The global Venture Capital (VC) market has fallen significantly in the last few months, according to the latest edition of Venture Pulse – a quarterly report published by KPMG Private Enterprise on VC trends globally and in key jurisdictions around the world. The report shows that VC investment was approximately $57 billion in Q1’23 compared to over $200 billion in Q1’22. The main reasons for the fall were the protracted war in Ukraine, increasing interest rates, stubbornly high inflation, domestic and geopolitical challenges, and concerns about the stability of the global banking system, which all combined to make it a difficult quarter for VC investment across all regions.
By René Schöb, Partner, Head of Tax and Legal, KPMG in Romania
However, there were encouraging signs from specific sectors. Despite the global uncertainty, the alternative energy and cleantech sectors continued to attract significant funding rounds accounting for many of the largest deals in the quarter, including the largest deal in every region surveyed. In view of the war in Ukraine and the sharp rise in energy costs, this focus on alternative sources is not surprising.
Moreover, In the wake of the immense buzz created by the release of ChatGPT by OpenAI, interest in generative AI grew significantly. While this interest will likely take time to translate into additional investment, the excitement for the space was quite marked. The large global tech giants were particularly quick to announce their own generative AI offerings. Generative AI is still very much an emerging tech area, with applicability across many different sectors and customer activities. It is likely that the next few quarters will see a major explosion of activity in the space as companies look to transform activities like customer loyalty, marketing automation, back-office management, and chatbot type offerings. Some aspects of generative AI could also however, come under increasing scrutiny due to the possible legal ramifications associated with the use of generative AI produced work.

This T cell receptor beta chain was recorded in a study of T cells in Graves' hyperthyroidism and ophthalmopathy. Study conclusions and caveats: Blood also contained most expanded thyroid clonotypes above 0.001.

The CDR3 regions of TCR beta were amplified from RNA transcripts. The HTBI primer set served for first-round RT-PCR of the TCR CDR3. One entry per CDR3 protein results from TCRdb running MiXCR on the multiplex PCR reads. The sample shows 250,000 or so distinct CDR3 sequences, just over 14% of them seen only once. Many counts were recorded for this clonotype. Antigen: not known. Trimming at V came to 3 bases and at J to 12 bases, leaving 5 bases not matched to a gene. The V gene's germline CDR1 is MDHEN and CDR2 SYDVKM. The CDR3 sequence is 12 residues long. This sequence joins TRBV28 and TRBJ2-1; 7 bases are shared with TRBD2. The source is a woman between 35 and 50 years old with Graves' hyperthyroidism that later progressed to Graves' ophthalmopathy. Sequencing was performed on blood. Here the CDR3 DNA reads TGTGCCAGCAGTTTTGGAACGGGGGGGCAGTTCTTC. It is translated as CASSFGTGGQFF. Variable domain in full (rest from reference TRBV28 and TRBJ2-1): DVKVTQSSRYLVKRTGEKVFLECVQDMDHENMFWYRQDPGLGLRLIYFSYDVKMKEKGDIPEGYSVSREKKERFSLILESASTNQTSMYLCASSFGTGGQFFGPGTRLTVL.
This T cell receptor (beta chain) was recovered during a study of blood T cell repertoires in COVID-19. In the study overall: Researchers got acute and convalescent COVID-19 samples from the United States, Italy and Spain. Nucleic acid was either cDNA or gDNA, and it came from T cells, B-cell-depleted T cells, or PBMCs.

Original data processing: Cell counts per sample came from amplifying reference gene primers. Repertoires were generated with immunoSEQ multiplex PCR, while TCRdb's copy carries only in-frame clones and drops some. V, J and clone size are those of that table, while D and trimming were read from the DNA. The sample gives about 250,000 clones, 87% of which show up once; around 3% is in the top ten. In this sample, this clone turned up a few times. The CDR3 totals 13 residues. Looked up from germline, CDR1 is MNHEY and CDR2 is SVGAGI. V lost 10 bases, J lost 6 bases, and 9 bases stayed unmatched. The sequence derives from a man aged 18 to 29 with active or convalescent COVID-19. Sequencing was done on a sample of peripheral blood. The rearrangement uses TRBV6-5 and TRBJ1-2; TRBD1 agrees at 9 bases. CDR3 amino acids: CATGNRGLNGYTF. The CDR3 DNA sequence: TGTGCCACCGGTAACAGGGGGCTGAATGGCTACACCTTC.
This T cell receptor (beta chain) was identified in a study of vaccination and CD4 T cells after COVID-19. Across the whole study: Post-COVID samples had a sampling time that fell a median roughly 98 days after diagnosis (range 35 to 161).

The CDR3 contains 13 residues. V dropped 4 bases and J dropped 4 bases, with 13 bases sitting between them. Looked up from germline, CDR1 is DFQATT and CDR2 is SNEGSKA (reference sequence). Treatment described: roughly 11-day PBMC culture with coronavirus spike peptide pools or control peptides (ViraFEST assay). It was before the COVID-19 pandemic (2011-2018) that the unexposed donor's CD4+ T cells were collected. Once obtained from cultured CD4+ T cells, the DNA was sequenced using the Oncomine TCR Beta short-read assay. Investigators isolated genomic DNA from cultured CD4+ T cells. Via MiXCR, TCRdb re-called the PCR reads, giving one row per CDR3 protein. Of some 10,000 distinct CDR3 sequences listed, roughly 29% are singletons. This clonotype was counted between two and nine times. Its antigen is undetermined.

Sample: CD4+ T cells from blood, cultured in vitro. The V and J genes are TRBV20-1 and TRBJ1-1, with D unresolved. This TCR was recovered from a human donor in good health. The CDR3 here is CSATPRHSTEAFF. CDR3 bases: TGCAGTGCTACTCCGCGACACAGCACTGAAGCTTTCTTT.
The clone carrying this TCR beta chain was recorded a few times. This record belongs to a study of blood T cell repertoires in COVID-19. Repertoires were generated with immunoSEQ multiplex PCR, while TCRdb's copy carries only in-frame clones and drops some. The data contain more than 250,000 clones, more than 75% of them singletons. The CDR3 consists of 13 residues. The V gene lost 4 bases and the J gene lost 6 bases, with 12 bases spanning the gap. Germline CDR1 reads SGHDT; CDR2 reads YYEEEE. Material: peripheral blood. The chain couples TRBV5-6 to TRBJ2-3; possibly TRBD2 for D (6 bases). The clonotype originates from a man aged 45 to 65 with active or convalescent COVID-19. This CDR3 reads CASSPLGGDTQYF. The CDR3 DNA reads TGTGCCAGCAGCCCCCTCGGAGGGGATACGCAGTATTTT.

In Europe, both the number of VC deals and total VC investment fell for the fourth straight quarter, dropping from $15.7 billion in Q4 ’22 to $9.8 billion in Q1 ’23. The decline was particularly stark when set against the record number of VC deals and VC investment seen during the same quarter in 2022. VC investors in Europe were increasingly cautious in Q1’23, taking a heavier hand with their portfolio companies—scrutinizing their internal budgets, pressuring them to cut costs and become more efficient, and holding them accountable to agreed-upon milestones. We might expect that over the next couple of quarters, VC investors could begin to pick and choose between their portfolio companies, pulling back from making follow-on investments in companies they do not believe can survive. This could spur M&A activity as startups look to sell in order to avoid failing.
In terms of individual countries in Europe, the largest deals in Q1 ’23 were in the UK and Germany. In spite of a generally subdued picture following a significant slowdown in Q4 ’22 as result of both global issues and an unsettled domestic political environment, the UK saw the largest deal in Europe, a $601 million raise by fintech player Abound. Other significant deals included a $160 million raise by B2B focused fintech the Bank of London, a $149 million raise by EV automotive company One Moto, and a $140.3 million raise by autonomous vehicle software firm Oxbotica. Business services and energy transition continued to attract significant attention from VC investors in Q1’23.